Responding to the coronavirus

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COVID-19: Ways to respond

Communion cups and hand sanitizer. Courtesy of Jeremy Smith. 2020.
Communion cups and hand sanitizer. Courtesy of Jeremy Smith. 2020.

I pastor a church in Seattle, Washington, less than a 20-mile drive from a senior care facility in Kirkland where the coronavirus (COVID-19) has claimed a half dozen lives as of March 3, 2020. There are now reports of actively contained COVID-19 infected individuals in Seattle less than a mile away as well.

Needless to say, there is cause for prayer and bereavement care, but also for preparations for faith communities to continue to function amidst public health concerns – and indeed assist in the effort to contain this virus’ spread.  As a public service, this document was created to help churches decide how to respond before the virus reaches their ministry contexts.

On March 3, 2020, The Well @ Queen Anne United Methodist Church brought together faith leaders in the Seattle downtown and suburbs to hear from King County Public Health officials. Here’s what we learned, with further information provided at the King County Public Health here, which is of particular interest to faith communities at this time.

Please note the following is an interpretation and application of the presentation and Q&A for local churches by pastors, not written by the Public Health department. Contact them for direct assistance and read advisories from public health officials in your own city and state.

General Information

How does COVID-19 spread?

COVID-19 is transmitted by inhaling droplets from infected persons. It is more like the flu, not like measles, meaning it does not sit in the air, it settles in droplets. Though droplets can be airborne at outset, transmission occurs when those droplets you touch are inhaled or ingested. Droplets can rest with active viruses on durable surfaces for hours or days, depending on the surface and environment. 

In short, the concerns are:

  1. Immediate vicinity of COVID-19 infected persons where droplets from coughs or sneezes or breath can be inhaled by other people.
  2. Droplets from sneezes or coughs from infected persons on surfaces.

Symptoms incubation period is 2-14 days, so if you think you might be affected, stay home for 14 days along with any immediate members of your family.

Who is vulnerable to COVID-19?

Mild symptoms present for 80% of the population that has been exposed. At this time (March 4, 2020), the best research and case history shows that people over 60 years of age and those with underlying medical issues are the most vulnerable. These are significant demographics in many of our faith communities!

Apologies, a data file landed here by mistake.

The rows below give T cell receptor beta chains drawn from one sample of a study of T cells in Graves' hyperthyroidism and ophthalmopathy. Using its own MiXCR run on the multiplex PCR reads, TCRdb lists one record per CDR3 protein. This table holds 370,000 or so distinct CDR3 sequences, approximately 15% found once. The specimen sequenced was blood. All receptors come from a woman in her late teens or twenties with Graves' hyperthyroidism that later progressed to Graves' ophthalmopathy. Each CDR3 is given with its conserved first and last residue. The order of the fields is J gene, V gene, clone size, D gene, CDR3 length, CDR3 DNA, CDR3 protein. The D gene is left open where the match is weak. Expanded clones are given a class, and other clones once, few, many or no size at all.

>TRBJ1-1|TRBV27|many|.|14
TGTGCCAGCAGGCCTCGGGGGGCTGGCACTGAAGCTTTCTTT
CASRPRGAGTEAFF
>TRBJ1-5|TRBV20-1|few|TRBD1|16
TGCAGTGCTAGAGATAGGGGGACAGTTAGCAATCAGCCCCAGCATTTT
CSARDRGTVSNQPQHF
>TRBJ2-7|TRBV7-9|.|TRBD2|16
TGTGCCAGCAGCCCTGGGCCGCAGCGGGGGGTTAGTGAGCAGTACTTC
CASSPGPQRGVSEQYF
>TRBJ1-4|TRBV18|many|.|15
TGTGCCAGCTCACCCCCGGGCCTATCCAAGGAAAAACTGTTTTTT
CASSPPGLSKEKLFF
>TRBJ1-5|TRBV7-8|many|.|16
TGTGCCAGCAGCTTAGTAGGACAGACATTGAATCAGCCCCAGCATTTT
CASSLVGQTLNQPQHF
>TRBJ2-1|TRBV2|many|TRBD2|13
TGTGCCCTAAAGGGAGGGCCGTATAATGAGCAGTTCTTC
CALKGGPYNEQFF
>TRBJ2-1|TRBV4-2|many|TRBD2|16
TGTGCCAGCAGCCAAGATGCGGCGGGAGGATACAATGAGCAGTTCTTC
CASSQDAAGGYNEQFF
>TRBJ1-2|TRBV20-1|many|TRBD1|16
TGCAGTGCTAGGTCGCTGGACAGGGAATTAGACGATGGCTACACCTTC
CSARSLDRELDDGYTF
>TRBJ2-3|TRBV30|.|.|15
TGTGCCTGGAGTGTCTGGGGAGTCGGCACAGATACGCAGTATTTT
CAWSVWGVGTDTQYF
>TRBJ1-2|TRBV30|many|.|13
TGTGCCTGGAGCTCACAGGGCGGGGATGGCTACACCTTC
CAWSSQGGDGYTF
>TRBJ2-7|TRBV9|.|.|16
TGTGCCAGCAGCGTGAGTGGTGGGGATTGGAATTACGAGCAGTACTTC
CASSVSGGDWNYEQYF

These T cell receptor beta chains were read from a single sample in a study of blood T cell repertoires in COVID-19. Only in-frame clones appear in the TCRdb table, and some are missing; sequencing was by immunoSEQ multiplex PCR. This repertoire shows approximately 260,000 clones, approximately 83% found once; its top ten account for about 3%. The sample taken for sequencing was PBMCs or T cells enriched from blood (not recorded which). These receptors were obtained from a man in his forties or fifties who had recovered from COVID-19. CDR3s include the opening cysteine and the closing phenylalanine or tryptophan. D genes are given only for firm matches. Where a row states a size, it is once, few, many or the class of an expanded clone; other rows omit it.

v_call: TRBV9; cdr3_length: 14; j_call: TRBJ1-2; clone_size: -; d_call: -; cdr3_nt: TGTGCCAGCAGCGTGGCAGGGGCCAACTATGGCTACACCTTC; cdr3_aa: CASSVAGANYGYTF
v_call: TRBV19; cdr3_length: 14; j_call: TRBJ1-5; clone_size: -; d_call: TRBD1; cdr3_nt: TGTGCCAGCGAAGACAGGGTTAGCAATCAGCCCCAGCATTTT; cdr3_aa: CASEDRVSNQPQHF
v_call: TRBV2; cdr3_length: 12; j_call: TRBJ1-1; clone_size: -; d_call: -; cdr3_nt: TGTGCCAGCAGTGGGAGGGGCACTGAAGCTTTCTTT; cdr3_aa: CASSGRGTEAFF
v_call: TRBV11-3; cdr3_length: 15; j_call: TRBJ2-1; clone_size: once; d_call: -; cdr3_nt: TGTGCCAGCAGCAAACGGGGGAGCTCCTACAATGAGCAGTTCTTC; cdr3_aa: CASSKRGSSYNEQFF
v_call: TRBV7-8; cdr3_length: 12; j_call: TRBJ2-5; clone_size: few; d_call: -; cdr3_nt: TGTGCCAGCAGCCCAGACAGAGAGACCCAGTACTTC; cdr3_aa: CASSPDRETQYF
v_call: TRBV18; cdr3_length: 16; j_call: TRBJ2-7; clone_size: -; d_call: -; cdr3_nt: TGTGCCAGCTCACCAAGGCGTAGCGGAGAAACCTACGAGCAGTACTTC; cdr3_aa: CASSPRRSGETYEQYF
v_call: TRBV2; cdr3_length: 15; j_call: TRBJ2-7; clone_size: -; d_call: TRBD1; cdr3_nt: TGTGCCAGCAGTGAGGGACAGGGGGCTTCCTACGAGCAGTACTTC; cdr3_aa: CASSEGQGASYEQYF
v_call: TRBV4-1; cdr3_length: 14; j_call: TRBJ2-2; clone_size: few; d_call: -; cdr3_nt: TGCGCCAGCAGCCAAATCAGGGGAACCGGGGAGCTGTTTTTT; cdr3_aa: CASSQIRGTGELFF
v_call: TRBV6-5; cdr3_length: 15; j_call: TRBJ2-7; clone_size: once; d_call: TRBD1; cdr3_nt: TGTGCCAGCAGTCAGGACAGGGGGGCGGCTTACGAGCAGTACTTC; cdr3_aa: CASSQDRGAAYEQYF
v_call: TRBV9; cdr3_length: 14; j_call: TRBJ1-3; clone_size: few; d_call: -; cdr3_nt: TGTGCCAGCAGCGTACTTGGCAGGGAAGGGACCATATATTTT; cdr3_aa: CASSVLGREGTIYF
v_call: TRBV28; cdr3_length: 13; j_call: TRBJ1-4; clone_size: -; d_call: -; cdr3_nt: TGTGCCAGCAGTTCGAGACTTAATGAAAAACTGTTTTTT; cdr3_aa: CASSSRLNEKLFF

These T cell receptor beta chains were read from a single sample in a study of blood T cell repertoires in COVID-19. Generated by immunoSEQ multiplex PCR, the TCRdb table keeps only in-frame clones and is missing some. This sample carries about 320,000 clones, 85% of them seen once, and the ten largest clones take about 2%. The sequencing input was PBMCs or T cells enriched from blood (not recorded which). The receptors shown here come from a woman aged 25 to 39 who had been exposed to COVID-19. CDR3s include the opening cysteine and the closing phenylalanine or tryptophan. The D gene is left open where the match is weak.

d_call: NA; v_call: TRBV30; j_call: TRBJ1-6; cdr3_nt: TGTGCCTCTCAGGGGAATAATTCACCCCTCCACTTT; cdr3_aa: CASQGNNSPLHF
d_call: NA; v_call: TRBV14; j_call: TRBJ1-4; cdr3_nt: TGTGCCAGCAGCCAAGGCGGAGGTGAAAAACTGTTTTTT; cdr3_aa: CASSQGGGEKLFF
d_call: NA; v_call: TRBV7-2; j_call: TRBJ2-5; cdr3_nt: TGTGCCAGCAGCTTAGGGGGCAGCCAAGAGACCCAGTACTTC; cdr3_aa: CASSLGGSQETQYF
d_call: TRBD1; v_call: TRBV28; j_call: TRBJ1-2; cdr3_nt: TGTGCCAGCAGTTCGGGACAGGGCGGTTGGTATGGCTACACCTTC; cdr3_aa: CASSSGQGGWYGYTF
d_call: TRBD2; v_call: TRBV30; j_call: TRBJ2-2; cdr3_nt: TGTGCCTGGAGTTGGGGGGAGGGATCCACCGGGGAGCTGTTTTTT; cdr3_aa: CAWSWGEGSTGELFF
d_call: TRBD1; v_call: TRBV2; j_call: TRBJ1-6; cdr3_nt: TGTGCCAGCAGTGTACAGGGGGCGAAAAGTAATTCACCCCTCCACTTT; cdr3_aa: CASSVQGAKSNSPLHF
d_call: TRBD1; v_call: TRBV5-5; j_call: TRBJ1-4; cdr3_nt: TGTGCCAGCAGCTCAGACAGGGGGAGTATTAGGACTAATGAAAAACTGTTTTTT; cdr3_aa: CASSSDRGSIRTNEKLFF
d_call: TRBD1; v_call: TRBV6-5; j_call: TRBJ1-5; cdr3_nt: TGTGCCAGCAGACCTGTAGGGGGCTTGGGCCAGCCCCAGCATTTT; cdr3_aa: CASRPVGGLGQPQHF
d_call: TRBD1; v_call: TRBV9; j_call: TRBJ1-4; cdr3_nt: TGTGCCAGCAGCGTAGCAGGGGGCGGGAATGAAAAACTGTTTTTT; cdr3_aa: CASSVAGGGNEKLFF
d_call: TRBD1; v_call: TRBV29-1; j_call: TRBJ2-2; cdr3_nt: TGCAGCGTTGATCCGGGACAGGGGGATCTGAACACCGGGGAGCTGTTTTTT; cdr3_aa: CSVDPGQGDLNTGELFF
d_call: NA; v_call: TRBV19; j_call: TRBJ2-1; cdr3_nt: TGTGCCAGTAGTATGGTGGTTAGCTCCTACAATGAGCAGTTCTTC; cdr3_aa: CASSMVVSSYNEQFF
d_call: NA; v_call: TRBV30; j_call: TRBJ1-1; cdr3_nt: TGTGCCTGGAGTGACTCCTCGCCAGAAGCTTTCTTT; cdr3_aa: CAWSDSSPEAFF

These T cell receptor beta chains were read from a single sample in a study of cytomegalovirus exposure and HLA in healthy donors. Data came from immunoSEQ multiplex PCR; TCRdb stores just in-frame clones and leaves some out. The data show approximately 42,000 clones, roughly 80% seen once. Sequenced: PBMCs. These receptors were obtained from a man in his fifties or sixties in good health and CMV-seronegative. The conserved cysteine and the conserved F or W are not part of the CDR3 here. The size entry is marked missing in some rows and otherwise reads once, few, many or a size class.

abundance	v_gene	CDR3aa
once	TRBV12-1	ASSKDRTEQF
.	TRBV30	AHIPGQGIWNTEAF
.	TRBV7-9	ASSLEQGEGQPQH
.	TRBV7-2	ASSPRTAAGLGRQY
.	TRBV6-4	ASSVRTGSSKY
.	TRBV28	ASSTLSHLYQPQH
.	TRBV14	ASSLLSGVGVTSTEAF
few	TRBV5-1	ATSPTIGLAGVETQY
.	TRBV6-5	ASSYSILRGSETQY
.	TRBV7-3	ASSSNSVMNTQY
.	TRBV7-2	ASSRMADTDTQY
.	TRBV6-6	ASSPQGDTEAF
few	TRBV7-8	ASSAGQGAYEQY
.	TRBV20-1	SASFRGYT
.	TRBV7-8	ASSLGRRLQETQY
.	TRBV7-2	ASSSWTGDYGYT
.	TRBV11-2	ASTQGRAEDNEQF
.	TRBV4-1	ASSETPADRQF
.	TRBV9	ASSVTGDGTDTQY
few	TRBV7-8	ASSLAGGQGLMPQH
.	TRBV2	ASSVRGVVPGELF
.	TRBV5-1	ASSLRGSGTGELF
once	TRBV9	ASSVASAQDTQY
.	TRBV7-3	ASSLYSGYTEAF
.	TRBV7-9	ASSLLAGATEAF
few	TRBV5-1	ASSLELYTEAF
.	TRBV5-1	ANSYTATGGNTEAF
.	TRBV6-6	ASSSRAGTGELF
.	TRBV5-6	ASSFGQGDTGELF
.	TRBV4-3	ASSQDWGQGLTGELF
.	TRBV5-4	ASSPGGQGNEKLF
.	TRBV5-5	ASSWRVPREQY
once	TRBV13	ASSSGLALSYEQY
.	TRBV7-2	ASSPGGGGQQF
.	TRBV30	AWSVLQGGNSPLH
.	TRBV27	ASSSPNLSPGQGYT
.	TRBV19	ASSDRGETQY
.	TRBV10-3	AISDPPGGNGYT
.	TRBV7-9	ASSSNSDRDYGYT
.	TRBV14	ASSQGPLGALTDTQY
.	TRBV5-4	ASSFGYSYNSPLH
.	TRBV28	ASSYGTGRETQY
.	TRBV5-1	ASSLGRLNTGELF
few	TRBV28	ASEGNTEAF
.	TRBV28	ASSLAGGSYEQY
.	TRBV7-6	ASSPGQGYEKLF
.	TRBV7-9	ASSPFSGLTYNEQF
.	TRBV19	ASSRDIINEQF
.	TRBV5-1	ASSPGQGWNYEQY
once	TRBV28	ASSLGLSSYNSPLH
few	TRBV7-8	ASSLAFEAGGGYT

Church Best Practices  (Most of this section was written pre-bans and recommendations against large public getherings. Churches are not enouraged to gather for in-person worship at this time.)

The following is a summary and application of recommendations received by the Public Health department from King County, Washington. You can read up to date materials here. Note these are not restrictions placed on churches by the state, they are what a group of pastors has considered to recommend to their own churches.

Should Churches continue to have worship services?

NO -- to physically gathering as congregations  in church bulldings or other places.YES -- vitually or online. Here are some ways to get started: Take your worship online -- a guide for beginners and everyone else andUse Facbook LIve to get started. Find more at Helping churches respond to the coronavirus under the Virtual Worship tag.

Should churches Offer Holy Communion?

Not until you are again able to gather as in-person in the church or other place. Communion is not to be celebrated virtually.

These cautions then should be observed:

The common cup (intinction) is problematic because unclean fingers or breath droplets can get into the common liquid and potentially transmit or receive droplets of COVID-19. Even Catholic churches where the priest places the host on the person’s tongue risks getting water droplets from breath on the priest’s fingers, potentially infecting the succeeding folks. Additionally, putting bread cubes on trays and passing them down the aisles also allows for cross-contamination as people’s hands reaching for the cubes are not clean.

INSTEAD churches should switch to individual cups that can be served without hand-to-hand transmission, meaning that receivers’ hands should not touch cups other than their own. Church celebrants should practice how to hold the trays of individual cups.